We reach the conclusion that the court erred in finding and holding that the sale of the assets of the Central States Collieries, Inc., was actually made by the corporation and not by the St. Louis Union Trust Company, the executor of the Sternberg estate. Mr. Geissal's share in the negotiations leading to the sale was at all times at the direction and under supervision of Mr. Shepley, vice-president of the Trust Company, executor. There was a 'genuine liquidation' of the corporation and a sale of the assets negotiated directly by the executor as owner of the assets after the liquidation was completed. The entire transaction was conceived and planned by the officers of the Trust Company for the legitimate purpose of securing funds with which to pay the estate and inheritance taxes imposed upon the estate of Herman J. Sternberg deceased.


The appellee argues that the issue of whether the sale of the assets was negotiated by the corporation or by the executor is one of fact, and that the district court was the trier of the facts and that, upon review, this court will not retry the issue or substitute its judgment with respect to such issues for that of the trial court, citing Cleo Syrup Corporation v. Coca-Cola Co., 8 Cir., 139 F.2d 416, and other cases. The rule is a sound one when properly applied; but it is the duty of this court to reverse where the finding of fact made by the trial court is clearly erroneous, and a finding is clearly erroneous where it is not supported by the evidence, and is contrary to the evidence. The fact in dispute here is not an 'inferential fact' to be deduced from disputed facts. The facts here are undisputed and the inference that the sale was made by the corporation is a non sequitur; it is not a conclusion or inference which can be deduced from the proven facts; it is contrary to the evidence and is, therefore, 'clearly erroneous.' Further, it has been held that where the trial court's factual finding deals merely with conclusions from undisputed facts it is deprived of Rule 52(a) finality. In re Kellett Aircraft Corp., 3 Cir., 186 F.2d 197, 200. And see United States v. United States Gypsum Co., 333 U.S. 364, 68 S.Ct. 525, 92 L.Ed. 746; United States v. Oregon State Medical Society, 343 U.S. 326, 339, 72 S.Ct. 690; Gindorff v. Prince, 2 Cir., 189 F.2d 897.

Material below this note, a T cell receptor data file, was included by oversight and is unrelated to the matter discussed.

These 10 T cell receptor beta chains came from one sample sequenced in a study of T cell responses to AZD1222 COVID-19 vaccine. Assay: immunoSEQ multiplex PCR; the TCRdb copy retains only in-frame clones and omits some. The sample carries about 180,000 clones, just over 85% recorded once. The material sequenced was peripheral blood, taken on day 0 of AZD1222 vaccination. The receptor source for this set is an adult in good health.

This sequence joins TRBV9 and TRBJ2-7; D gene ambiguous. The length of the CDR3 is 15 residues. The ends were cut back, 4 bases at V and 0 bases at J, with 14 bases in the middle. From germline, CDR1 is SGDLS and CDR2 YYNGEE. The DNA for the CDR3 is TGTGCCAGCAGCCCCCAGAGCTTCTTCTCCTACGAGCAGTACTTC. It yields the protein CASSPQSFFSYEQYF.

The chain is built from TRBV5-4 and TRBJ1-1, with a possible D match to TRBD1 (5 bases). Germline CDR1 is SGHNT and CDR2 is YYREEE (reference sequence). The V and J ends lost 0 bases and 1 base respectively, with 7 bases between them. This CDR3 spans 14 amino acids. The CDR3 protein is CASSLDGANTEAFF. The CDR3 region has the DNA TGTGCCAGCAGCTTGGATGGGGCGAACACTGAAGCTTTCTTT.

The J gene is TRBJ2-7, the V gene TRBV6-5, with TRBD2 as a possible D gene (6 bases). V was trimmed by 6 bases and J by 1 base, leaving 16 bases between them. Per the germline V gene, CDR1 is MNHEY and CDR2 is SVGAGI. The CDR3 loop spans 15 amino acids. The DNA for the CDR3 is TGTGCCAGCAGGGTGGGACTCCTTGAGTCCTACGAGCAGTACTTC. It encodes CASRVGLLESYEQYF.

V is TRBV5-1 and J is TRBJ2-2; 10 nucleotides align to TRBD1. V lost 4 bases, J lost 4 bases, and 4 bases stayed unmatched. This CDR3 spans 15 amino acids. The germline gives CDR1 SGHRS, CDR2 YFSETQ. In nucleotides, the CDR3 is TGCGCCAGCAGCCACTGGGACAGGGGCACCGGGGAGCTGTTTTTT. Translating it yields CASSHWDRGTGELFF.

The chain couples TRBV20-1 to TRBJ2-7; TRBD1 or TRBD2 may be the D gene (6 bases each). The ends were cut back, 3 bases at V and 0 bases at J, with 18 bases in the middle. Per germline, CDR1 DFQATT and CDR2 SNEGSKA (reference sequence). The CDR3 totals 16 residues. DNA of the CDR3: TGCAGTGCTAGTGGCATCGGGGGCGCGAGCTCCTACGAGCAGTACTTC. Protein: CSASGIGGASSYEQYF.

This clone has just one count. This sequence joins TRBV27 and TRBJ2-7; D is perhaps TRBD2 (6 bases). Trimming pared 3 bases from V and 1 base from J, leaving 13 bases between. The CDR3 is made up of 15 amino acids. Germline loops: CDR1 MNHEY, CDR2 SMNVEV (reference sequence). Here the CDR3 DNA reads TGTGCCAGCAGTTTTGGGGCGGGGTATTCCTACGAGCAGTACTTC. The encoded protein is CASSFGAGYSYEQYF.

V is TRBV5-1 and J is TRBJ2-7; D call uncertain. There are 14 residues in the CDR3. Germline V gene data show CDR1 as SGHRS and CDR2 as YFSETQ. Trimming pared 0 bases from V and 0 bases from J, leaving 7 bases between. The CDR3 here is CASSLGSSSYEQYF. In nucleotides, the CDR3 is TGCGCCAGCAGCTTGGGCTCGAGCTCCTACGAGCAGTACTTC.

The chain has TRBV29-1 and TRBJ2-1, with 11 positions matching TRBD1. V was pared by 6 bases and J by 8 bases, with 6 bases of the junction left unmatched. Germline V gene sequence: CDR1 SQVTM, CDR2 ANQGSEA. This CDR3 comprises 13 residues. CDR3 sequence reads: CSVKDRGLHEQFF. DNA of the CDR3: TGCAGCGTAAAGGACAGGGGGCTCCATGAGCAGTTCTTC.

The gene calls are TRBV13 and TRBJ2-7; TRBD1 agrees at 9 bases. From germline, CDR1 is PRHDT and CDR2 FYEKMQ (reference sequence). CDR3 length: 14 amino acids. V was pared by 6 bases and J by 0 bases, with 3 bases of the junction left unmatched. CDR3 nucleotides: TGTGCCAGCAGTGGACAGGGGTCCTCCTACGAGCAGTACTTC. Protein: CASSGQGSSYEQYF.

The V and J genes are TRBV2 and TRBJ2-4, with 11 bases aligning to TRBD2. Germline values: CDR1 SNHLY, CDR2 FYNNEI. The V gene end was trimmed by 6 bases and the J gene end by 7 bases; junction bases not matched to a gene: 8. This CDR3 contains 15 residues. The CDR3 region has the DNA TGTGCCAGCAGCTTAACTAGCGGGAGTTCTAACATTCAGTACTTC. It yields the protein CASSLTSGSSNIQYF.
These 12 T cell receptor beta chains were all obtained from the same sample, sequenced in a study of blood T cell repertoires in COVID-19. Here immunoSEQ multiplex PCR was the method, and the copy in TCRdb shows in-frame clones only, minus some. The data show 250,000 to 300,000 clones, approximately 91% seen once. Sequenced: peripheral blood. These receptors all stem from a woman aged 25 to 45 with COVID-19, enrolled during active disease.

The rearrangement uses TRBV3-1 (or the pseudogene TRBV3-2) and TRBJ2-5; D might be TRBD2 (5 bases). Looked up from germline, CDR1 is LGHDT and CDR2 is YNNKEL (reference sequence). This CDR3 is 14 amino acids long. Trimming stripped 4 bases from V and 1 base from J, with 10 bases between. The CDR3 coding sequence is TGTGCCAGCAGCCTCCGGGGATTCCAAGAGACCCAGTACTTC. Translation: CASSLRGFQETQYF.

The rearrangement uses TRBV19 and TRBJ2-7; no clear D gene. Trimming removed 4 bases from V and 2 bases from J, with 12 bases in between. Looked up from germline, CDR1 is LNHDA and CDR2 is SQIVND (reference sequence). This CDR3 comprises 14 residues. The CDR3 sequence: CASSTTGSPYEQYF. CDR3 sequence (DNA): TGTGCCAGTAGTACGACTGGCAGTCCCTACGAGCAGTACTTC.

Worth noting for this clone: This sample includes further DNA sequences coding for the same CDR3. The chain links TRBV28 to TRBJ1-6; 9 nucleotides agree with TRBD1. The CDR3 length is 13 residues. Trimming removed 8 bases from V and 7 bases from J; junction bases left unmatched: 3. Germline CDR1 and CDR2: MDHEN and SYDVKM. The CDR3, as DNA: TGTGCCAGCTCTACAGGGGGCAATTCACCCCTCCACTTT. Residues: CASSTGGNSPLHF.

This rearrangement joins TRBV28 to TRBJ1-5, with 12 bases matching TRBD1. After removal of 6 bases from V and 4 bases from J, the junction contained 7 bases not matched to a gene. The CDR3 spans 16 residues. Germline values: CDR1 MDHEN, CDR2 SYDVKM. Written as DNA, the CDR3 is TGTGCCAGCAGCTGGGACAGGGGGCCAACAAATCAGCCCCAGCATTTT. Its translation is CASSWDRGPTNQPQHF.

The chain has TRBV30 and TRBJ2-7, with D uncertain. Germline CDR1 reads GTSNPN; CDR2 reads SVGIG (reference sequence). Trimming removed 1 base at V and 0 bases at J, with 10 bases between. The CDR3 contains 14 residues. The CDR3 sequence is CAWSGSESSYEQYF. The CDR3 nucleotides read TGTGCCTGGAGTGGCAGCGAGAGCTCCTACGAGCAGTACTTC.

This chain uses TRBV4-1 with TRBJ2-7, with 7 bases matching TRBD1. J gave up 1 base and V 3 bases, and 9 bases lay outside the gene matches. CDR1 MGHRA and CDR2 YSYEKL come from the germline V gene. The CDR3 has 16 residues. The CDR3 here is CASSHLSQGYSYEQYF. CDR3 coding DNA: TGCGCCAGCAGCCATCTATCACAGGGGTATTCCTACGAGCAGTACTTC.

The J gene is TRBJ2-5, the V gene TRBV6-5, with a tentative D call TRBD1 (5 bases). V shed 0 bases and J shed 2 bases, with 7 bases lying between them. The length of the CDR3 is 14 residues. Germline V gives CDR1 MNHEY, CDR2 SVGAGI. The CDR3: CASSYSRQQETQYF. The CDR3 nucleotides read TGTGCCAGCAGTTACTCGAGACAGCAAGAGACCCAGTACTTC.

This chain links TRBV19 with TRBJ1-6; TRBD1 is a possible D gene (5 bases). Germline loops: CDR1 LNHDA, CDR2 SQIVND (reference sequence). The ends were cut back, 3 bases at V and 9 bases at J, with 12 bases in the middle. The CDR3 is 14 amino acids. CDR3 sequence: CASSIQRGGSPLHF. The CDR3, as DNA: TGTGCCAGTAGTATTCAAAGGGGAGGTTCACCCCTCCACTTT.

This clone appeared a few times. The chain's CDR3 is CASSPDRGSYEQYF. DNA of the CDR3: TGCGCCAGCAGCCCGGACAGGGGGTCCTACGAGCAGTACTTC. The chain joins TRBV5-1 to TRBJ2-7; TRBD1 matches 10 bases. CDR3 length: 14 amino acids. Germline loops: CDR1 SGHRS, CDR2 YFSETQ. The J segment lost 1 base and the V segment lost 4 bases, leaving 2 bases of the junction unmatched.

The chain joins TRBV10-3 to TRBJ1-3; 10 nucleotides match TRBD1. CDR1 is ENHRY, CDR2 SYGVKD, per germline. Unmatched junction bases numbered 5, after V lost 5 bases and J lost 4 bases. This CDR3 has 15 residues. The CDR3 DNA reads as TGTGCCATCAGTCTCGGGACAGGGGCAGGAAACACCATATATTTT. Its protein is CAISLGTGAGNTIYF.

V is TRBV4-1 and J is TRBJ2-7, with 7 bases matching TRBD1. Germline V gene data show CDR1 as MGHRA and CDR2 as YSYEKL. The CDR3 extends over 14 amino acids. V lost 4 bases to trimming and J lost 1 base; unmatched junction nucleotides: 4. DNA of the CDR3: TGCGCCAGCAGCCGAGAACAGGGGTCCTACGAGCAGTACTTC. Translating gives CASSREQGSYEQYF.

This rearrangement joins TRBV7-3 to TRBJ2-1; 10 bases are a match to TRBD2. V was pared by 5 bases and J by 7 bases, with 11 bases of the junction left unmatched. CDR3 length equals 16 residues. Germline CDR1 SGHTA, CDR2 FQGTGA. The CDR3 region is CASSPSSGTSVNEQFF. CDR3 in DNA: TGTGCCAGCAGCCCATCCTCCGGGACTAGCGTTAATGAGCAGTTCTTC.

The judgment appealed from is reversed and the case is remanded to the trial court for further proceedings in conformity to this opinion and to adjudicate the affirmative defenses of recoupment and estoppel.